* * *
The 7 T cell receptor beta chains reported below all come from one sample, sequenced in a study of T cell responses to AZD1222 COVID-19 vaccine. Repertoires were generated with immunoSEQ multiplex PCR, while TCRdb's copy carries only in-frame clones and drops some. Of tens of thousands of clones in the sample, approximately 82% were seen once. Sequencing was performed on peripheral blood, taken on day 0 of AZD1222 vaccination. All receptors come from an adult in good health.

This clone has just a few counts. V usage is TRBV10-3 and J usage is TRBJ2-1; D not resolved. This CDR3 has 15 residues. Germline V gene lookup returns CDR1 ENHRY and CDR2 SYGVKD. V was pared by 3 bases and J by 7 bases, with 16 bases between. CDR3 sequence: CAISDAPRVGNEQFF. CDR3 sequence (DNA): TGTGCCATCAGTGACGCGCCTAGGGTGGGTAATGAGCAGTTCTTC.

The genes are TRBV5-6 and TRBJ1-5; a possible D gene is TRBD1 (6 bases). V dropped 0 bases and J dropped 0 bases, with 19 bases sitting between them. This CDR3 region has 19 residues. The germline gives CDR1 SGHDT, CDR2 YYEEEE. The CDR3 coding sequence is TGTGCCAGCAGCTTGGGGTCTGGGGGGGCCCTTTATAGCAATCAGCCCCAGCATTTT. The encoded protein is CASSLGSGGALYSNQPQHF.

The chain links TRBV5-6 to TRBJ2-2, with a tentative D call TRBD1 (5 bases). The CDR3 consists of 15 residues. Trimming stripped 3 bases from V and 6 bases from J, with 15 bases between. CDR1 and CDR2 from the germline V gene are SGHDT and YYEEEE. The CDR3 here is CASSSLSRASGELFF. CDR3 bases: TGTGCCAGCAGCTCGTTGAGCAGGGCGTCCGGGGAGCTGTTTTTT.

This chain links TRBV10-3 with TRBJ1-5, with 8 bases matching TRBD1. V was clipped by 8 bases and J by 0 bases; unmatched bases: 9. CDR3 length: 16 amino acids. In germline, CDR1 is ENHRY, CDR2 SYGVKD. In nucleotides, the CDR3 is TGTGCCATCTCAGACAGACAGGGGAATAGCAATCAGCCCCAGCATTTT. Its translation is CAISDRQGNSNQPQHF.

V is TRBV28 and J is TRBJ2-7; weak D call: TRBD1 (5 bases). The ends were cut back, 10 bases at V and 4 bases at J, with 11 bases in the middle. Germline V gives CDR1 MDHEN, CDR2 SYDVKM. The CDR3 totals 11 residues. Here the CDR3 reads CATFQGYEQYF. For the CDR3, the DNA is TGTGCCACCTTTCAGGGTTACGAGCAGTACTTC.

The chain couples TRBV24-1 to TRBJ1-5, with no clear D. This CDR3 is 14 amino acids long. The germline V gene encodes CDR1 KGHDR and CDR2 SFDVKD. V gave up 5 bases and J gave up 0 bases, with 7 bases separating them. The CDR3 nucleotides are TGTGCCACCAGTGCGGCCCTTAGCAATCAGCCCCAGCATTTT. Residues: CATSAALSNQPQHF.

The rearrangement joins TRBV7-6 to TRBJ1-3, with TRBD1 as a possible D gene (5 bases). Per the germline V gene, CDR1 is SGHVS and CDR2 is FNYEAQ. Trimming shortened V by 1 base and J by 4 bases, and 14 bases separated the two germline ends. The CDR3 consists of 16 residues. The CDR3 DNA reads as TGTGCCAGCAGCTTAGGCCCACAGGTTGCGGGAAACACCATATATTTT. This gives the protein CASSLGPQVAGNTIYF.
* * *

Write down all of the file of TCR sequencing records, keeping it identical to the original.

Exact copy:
The 7 T cell receptor beta chains reported below all come from one sample, sequenced in a study of T cell responses to AZD1222 COVID-19 vaccine. Repertoires were generated with immunoSEQ multiplex PCR, while TCRdb's copy carries only in-frame clones and drops some. Of tens of thousands of clones in the sample, approximately 82% were seen once. Sequencing was performed on peripheral blood, taken on day 0 of AZD1222 vaccination. All receptors come from an adult in good health.

This clone has just a few counts. V usage is TRBV10-3 and J usage is TRBJ2-1; D not resolved. This CDR3 has 15 residues. Germline V gene lookup returns CDR1 ENHRY and CDR2 SYGVKD. V was pared by 3 bases and J by 7 bases, with 16 bases between. CDR3 sequence: CAISDAPRVGNEQFF. CDR3 sequence (DNA): TGTGCCATCAGTGACGCGCCTAGGGTGGGTAATGAGCAGTTCTTC.

The genes are TRBV5-6 and TRBJ1-5; a possible D gene is TRBD1 (6 bases). V dropped 0 bases and J dropped 0 bases, with 19 bases sitting between them. This CDR3 region has 19 residues. The germline gives CDR1 SGHDT, CDR2 YYEEEE. The CDR3 coding sequence is TGTGCCAGCAGCTTGGGGTCTGGGGGGGCCCTTTATAGCAATCAGCCCCAGCATTTT. The encoded protein is CASSLGSGGALYSNQPQHF.

The chain links TRBV5-6 to TRBJ2-2, with a tentative D call TRBD1 (5 bases). The CDR3 consists of 15 residues. Trimming stripped 3 bases from V and 6 bases from J, with 15 bases between. CDR1 and CDR2 from the germline V gene are SGHDT and YYEEEE. The CDR3 here is CASSSLSRASGELFF. CDR3 bases: TGTGCCAGCAGCTCGTTGAGCAGGGCGTCCGGGGAGCTGTTTTTT.

This chain links TRBV10-3 with TRBJ1-5, with 8 bases matching TRBD1. V was clipped by 8 bases and J by 0 bases; unmatched bases: 9. CDR3 length: 16 amino acids. In germline, CDR1 is ENHRY, CDR2 SYGVKD. In nucleotides, the CDR3 is TGTGCCATCTCAGACAGACAGGGGAATAGCAATCAGCCCCAGCATTTT. Its translation is CAISDRQGNSNQPQHF.

V is TRBV28 and J is TRBJ2-7; weak D call: TRBD1 (5 bases). The ends were cut back, 10 bases at V and 4 bases at J, with 11 bases in the middle. Germline V gives CDR1 MDHEN, CDR2 SYDVKM. The CDR3 totals 11 residues. Here the CDR3 reads CATFQGYEQYF. For the CDR3, the DNA is TGTGCCACCTTTCAGGGTTACGAGCAGTACTTC.

The chain couples TRBV24-1 to TRBJ1-5, with no clear D. This CDR3 is 14 amino acids long. The germline V gene encodes CDR1 KGHDR and CDR2 SFDVKD. V gave up 5 bases and J gave up 0 bases, with 7 bases separating them. The CDR3 nucleotides are TGTGCCACCAGTGCGGCCCTTAGCAATCAGCCCCAGCATTTT. Residues: CATSAALSNQPQHF.

The rearrangement joins TRBV7-6 to TRBJ1-3, with TRBD1 as a possible D gene (5 bases). Per the germline V gene, CDR1 is SGHVS and CDR2 is FNYEAQ. Trimming shortened V by 1 base and J by 4 bases, and 14 bases separated the two germline ends. The CDR3 consists of 16 residues. The CDR3 DNA reads as TGTGCCAGCAGCTTAGGCCCACAGGTTGCGGGAAACACCATATATTTT. This gives the protein CASSLGPQVAGNTIYF.